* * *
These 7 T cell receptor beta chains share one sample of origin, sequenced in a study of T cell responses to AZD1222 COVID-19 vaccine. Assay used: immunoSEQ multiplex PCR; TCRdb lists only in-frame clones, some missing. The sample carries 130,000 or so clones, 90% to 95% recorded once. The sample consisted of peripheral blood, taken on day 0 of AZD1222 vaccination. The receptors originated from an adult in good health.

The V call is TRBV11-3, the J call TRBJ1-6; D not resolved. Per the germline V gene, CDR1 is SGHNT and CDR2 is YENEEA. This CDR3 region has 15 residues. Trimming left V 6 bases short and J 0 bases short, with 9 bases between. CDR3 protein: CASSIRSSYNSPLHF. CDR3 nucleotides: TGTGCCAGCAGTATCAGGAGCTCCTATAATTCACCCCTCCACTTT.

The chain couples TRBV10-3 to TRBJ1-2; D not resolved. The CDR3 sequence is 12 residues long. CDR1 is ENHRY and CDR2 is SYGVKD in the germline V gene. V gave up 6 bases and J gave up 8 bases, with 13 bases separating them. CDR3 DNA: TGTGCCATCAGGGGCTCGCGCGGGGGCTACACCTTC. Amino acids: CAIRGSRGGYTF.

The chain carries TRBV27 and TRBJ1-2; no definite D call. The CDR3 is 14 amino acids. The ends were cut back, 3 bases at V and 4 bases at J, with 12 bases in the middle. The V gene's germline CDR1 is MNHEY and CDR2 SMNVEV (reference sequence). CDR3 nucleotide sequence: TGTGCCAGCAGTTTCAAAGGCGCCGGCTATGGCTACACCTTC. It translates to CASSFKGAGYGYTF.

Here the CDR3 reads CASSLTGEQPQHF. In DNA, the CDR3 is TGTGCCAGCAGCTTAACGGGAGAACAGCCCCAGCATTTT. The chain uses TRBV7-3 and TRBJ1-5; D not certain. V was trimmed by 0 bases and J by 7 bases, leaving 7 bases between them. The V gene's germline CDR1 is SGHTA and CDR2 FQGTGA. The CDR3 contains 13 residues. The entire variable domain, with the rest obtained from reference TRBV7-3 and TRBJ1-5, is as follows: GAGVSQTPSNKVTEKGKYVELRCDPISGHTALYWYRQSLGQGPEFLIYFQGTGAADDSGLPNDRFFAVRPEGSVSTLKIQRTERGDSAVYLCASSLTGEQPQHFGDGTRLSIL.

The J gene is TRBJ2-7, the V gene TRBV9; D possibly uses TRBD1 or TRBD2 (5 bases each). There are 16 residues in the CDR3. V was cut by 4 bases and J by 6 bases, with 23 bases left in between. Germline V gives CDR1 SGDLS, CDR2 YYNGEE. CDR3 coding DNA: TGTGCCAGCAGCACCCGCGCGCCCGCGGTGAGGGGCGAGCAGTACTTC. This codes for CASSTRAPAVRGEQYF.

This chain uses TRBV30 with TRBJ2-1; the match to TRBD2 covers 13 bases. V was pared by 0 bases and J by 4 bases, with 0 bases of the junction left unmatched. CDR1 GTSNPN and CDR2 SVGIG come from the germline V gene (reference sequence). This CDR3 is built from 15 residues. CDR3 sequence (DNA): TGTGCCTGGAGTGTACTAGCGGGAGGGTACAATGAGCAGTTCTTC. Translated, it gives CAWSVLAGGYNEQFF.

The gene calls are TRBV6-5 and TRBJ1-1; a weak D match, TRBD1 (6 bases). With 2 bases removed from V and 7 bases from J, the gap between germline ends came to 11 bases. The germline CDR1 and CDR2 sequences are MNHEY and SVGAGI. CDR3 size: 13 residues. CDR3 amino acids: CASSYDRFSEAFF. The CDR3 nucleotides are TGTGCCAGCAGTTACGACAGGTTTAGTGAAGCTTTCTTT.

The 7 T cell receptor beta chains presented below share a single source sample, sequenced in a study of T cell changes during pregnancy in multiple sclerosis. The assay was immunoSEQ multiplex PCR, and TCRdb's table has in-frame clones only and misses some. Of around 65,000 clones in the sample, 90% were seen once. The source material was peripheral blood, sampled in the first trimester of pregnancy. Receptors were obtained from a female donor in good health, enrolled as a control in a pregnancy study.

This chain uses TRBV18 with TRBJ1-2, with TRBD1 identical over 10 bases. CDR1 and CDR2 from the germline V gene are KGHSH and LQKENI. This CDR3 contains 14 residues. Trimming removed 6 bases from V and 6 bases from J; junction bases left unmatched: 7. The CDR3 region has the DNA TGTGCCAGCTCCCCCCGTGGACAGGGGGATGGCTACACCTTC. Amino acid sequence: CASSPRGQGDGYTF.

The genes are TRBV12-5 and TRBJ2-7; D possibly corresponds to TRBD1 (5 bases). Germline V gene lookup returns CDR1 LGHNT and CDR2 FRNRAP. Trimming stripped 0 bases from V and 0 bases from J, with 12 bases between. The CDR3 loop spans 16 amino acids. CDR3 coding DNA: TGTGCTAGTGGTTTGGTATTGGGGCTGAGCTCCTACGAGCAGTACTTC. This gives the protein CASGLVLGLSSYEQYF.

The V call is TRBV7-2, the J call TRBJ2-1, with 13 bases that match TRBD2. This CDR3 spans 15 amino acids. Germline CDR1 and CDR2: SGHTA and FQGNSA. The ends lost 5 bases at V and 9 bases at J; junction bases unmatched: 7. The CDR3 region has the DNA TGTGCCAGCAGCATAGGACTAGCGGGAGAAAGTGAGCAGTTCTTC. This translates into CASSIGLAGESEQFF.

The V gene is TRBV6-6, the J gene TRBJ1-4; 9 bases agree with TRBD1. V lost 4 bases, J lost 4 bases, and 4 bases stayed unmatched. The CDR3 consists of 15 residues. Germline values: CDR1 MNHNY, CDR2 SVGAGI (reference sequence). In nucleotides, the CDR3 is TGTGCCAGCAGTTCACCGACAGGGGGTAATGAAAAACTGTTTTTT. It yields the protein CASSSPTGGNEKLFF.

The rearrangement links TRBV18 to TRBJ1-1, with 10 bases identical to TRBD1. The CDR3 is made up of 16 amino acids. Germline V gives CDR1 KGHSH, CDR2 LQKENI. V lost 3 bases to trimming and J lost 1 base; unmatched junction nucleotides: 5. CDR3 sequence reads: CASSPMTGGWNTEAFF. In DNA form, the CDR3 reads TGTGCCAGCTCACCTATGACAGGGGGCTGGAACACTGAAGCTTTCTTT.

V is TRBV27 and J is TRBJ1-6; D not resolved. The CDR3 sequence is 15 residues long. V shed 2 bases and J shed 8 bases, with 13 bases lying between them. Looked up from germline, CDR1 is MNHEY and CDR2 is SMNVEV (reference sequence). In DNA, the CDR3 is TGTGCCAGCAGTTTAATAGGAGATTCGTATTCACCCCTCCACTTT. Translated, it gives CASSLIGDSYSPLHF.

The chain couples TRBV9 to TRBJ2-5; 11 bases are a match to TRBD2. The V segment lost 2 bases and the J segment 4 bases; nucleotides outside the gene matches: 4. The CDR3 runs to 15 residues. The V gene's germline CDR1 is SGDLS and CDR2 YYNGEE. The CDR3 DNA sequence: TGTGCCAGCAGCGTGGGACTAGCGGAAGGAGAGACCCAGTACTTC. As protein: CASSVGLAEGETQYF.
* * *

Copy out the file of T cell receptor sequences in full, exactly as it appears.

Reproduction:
These 7 T cell receptor beta chains share one sample of origin, sequenced in a study of T cell responses to AZD1222 COVID-19 vaccine. Assay used: immunoSEQ multiplex PCR; TCRdb lists only in-frame clones, some missing. The sample carries 130,000 or so clones, 90% to 95% recorded once. The sample consisted of peripheral blood, taken on day 0 of AZD1222 vaccination. The receptors originated from an adult in good health.

The V call is TRBV11-3, the J call TRBJ1-6; D not resolved. Per the germline V gene, CDR1 is SGHNT and CDR2 is YENEEA. This CDR3 region has 15 residues. Trimming left V 6 bases short and J 0 bases short, with 9 bases between. CDR3 protein: CASSIRSSYNSPLHF. CDR3 nucleotides: TGTGCCAGCAGTATCAGGAGCTCCTATAATTCACCCCTCCACTTT.

The chain couples TRBV10-3 to TRBJ1-2; D not resolved. The CDR3 sequence is 12 residues long. CDR1 is ENHRY and CDR2 is SYGVKD in the germline V gene. V gave up 6 bases and J gave up 8 bases, with 13 bases separating them. CDR3 DNA: TGTGCCATCAGGGGCTCGCGCGGGGGCTACACCTTC. Amino acids: CAIRGSRGGYTF.

The chain carries TRBV27 and TRBJ1-2; no definite D call. The CDR3 is 14 amino acids. The ends were cut back, 3 bases at V and 4 bases at J, with 12 bases in the middle. The V gene's germline CDR1 is MNHEY and CDR2 SMNVEV (reference sequence). CDR3 nucleotide sequence: TGTGCCAGCAGTTTCAAAGGCGCCGGCTATGGCTACACCTTC. It translates to CASSFKGAGYGYTF.

Here the CDR3 reads CASSLTGEQPQHF. In DNA, the CDR3 is TGTGCCAGCAGCTTAACGGGAGAACAGCCCCAGCATTTT. The chain uses TRBV7-3 and TRBJ1-5; D not certain. V was trimmed by 0 bases and J by 7 bases, leaving 7 bases between them. The V gene's germline CDR1 is SGHTA and CDR2 FQGTGA. The CDR3 contains 13 residues. The entire variable domain, with the rest obtained from reference TRBV7-3 and TRBJ1-5, is as follows: GAGVSQTPSNKVTEKGKYVELRCDPISGHTALYWYRQSLGQGPEFLIYFQGTGAADDSGLPNDRFFAVRPEGSVSTLKIQRTERGDSAVYLCASSLTGEQPQHFGDGTRLSIL.

The J gene is TRBJ2-7, the V gene TRBV9; D possibly uses TRBD1 or TRBD2 (5 bases each). There are 16 residues in the CDR3. V was cut by 4 bases and J by 6 bases, with 23 bases left in between. Germline V gives CDR1 SGDLS, CDR2 YYNGEE. CDR3 coding DNA: TGTGCCAGCAGCACCCGCGCGCCCGCGGTGAGGGGCGAGCAGTACTTC. This codes for CASSTRAPAVRGEQYF.

This chain uses TRBV30 with TRBJ2-1; the match to TRBD2 covers 13 bases. V was pared by 0 bases and J by 4 bases, with 0 bases of the junction left unmatched. CDR1 GTSNPN and CDR2 SVGIG come from the germline V gene (reference sequence). This CDR3 is built from 15 residues. CDR3 sequence (DNA): TGTGCCTGGAGTGTACTAGCGGGAGGGTACAATGAGCAGTTCTTC. Translated, it gives CAWSVLAGGYNEQFF.

The gene calls are TRBV6-5 and TRBJ1-1; a weak D match, TRBD1 (6 bases). With 2 bases removed from V and 7 bases from J, the gap between germline ends came to 11 bases. The germline CDR1 and CDR2 sequences are MNHEY and SVGAGI. CDR3 size: 13 residues. CDR3 amino acids: CASSYDRFSEAFF. The CDR3 nucleotides are TGTGCCAGCAGTTACGACAGGTTTAGTGAAGCTTTCTTT.

The 7 T cell receptor beta chains presented below share a single source sample, sequenced in a study of T cell changes during pregnancy in multiple sclerosis. The assay was immunoSEQ multiplex PCR, and TCRdb's table has in-frame clones only and misses some. Of around 65,000 clones in the sample, 90% were seen once. The source material was peripheral blood, sampled in the first trimester of pregnancy. Receptors were obtained from a female donor in good health, enrolled as a control in a pregnancy study.

This chain uses TRBV18 with TRBJ1-2, with TRBD1 identical over 10 bases. CDR1 and CDR2 from the germline V gene are KGHSH and LQKENI. This CDR3 contains 14 residues. Trimming removed 6 bases from V and 6 bases from J; junction bases left unmatched: 7. The CDR3 region has the DNA TGTGCCAGCTCCCCCCGTGGACAGGGGGATGGCTACACCTTC. Amino acid sequence: CASSPRGQGDGYTF.

The genes are TRBV12-5 and TRBJ2-7; D possibly corresponds to TRBD1 (5 bases). Germline V gene lookup returns CDR1 LGHNT and CDR2 FRNRAP. Trimming stripped 0 bases from V and 0 bases from J, with 12 bases between. The CDR3 loop spans 16 amino acids. CDR3 coding DNA: TGTGCTAGTGGTTTGGTATTGGGGCTGAGCTCCTACGAGCAGTACTTC. This gives the protein CASGLVLGLSSYEQYF.

The V call is TRBV7-2, the J call TRBJ2-1, with 13 bases that match TRBD2. This CDR3 spans 15 amino acids. Germline CDR1 and CDR2: SGHTA and FQGNSA. The ends lost 5 bases at V and 9 bases at J; junction bases unmatched: 7. The CDR3 region has the DNA TGTGCCAGCAGCATAGGACTAGCGGGAGAAAGTGAGCAGTTCTTC. This translates into CASSIGLAGESEQFF.

The V gene is TRBV6-6, the J gene TRBJ1-4; 9 bases agree with TRBD1. V lost 4 bases, J lost 4 bases, and 4 bases stayed unmatched. The CDR3 consists of 15 residues. Germline values: CDR1 MNHNY, CDR2 SVGAGI (reference sequence). In nucleotides, the CDR3 is TGTGCCAGCAGTTCACCGACAGGGGGTAATGAAAAACTGTTTTTT. It yields the protein CASSSPTGGNEKLFF.

The rearrangement links TRBV18 to TRBJ1-1, with 10 bases identical to TRBD1. The CDR3 is made up of 16 amino acids. Germline V gives CDR1 KGHSH, CDR2 LQKENI. V lost 3 bases to trimming and J lost 1 base; unmatched junction nucleotides: 5. CDR3 sequence reads: CASSPMTGGWNTEAFF. In DNA form, the CDR3 reads TGTGCCAGCTCACCTATGACAGGGGGCTGGAACACTGAAGCTTTCTTT.

V is TRBV27 and J is TRBJ1-6; D not resolved. The CDR3 sequence is 15 residues long. V shed 2 bases and J shed 8 bases, with 13 bases lying between them. Looked up from germline, CDR1 is MNHEY and CDR2 is SMNVEV (reference sequence). In DNA, the CDR3 is TGTGCCAGCAGTTTAATAGGAGATTCGTATTCACCCCTCCACTTT. Translated, it gives CASSLIGDSYSPLHF.

The chain couples TRBV9 to TRBJ2-5; 11 bases are a match to TRBD2. The V segment lost 2 bases and the J segment 4 bases; nucleotides outside the gene matches: 4. The CDR3 runs to 15 residues. The V gene's germline CDR1 is SGDLS and CDR2 YYNGEE. The CDR3 DNA sequence: TGTGCCAGCAGCGTGGGACTAGCGGAAGGAGAGACCCAGTACTTC. As protein: CASSVGLAEGETQYF.